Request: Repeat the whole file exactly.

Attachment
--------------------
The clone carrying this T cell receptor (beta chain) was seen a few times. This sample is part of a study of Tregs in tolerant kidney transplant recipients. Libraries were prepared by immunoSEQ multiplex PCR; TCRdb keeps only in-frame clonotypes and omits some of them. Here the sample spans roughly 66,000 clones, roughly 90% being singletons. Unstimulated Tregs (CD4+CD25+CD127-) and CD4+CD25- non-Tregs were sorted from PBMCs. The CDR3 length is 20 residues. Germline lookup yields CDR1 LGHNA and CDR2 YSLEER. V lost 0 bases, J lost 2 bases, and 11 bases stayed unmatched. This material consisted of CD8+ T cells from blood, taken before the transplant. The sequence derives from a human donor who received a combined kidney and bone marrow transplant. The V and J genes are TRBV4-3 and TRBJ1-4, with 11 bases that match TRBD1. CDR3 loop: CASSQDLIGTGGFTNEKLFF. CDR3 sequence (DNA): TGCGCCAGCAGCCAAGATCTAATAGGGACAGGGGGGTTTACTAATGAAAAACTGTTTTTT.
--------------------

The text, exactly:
The clone carrying this T cell receptor (beta chain) was seen a few times. This sample is part of a study of Tregs in tolerant kidney transplant recipients. Libraries were prepared by immunoSEQ multiplex PCR; TCRdb keeps only in-frame clonotypes and omits some of them. Here the sample spans roughly 66,000 clones, roughly 90% being singletons. Unstimulated Tregs (CD4+CD25+CD127-) and CD4+CD25- non-Tregs were sorted from PBMCs. The CDR3 length is 20 residues. Germline lookup yields CDR1 LGHNA and CDR2 YSLEER. V lost 0 bases, J lost 2 bases, and 11 bases stayed unmatched. This material consisted of CD8+ T cells from blood, taken before the transplant. The sequence derives from a human donor who received a combined kidney and bone marrow transplant. The V and J genes are TRBV4-3 and TRBJ1-4, with 11 bases that match TRBD1. CDR3 loop: CASSQDLIGTGGFTNEKLFF. CDR3 sequence (DNA): TGCGCCAGCAGCCAAGATCTAATAGGGACAGGGGGGTTTACTAATGAAAAACTGTTTTTT.